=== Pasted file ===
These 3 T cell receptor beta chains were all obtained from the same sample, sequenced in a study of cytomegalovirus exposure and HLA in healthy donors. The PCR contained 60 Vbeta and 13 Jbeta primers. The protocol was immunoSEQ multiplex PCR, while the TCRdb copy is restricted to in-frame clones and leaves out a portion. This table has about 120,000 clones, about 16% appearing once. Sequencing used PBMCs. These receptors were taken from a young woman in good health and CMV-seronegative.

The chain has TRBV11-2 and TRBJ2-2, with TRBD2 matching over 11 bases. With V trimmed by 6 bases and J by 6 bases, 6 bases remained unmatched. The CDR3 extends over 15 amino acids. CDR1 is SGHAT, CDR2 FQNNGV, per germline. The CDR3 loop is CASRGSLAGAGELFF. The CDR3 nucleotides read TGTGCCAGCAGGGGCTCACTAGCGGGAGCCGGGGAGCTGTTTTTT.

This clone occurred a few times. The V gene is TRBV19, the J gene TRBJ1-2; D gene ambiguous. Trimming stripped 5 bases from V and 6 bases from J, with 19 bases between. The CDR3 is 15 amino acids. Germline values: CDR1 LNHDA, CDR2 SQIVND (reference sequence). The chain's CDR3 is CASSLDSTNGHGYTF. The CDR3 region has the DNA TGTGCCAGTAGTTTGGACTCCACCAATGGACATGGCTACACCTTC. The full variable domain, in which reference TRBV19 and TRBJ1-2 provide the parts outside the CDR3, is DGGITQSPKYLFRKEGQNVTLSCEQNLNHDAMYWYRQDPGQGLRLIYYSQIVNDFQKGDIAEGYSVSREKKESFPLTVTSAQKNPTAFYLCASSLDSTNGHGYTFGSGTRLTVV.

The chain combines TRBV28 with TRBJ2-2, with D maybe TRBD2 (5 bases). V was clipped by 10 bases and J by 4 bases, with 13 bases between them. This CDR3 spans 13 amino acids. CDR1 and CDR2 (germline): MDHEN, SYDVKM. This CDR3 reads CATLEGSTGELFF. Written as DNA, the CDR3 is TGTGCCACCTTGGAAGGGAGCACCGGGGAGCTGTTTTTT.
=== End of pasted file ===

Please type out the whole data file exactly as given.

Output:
These 3 T cell receptor beta chains were all obtained from the same sample, sequenced in a study of cytomegalovirus exposure and HLA in healthy donors. The PCR contained 60 Vbeta and 13 Jbeta primers. The protocol was immunoSEQ multiplex PCR, while the TCRdb copy is restricted to in-frame clones and leaves out a portion. This table has about 120,000 clones, about 16% appearing once. Sequencing used PBMCs. These receptors were taken from a young woman in good health and CMV-seronegative.

The chain has TRBV11-2 and TRBJ2-2, with TRBD2 matching over 11 bases. With V trimmed by 6 bases and J by 6 bases, 6 bases remained unmatched. The CDR3 extends over 15 amino acids. CDR1 is SGHAT, CDR2 FQNNGV, per germline. The CDR3 loop is CASRGSLAGAGELFF. The CDR3 nucleotides read TGTGCCAGCAGGGGCTCACTAGCGGGAGCCGGGGAGCTGTTTTTT.

This clone occurred a few times. The V gene is TRBV19, the J gene TRBJ1-2; D gene ambiguous. Trimming stripped 5 bases from V and 6 bases from J, with 19 bases between. The CDR3 is 15 amino acids. Germline values: CDR1 LNHDA, CDR2 SQIVND (reference sequence). The chain's CDR3 is CASSLDSTNGHGYTF. The CDR3 region has the DNA TGTGCCAGTAGTTTGGACTCCACCAATGGACATGGCTACACCTTC. The full variable domain, in which reference TRBV19 and TRBJ1-2 provide the parts outside the CDR3, is DGGITQSPKYLFRKEGQNVTLSCEQNLNHDAMYWYRQDPGQGLRLIYYSQIVNDFQKGDIAEGYSVSREKKESFPLTVTSAQKNPTAFYLCASSLDSTNGHGYTFGSGTRLTVV.

The chain combines TRBV28 with TRBJ2-2, with D maybe TRBD2 (5 bases). V was clipped by 10 bases and J by 4 bases, with 13 bases between them. This CDR3 spans 13 amino acids. CDR1 and CDR2 (germline): MDHEN, SYDVKM. This CDR3 reads CATLEGSTGELFF. Written as DNA, the CDR3 is TGTGCCACCTTGGAAGGGAGCACCGGGGAGCTGTTTTTT.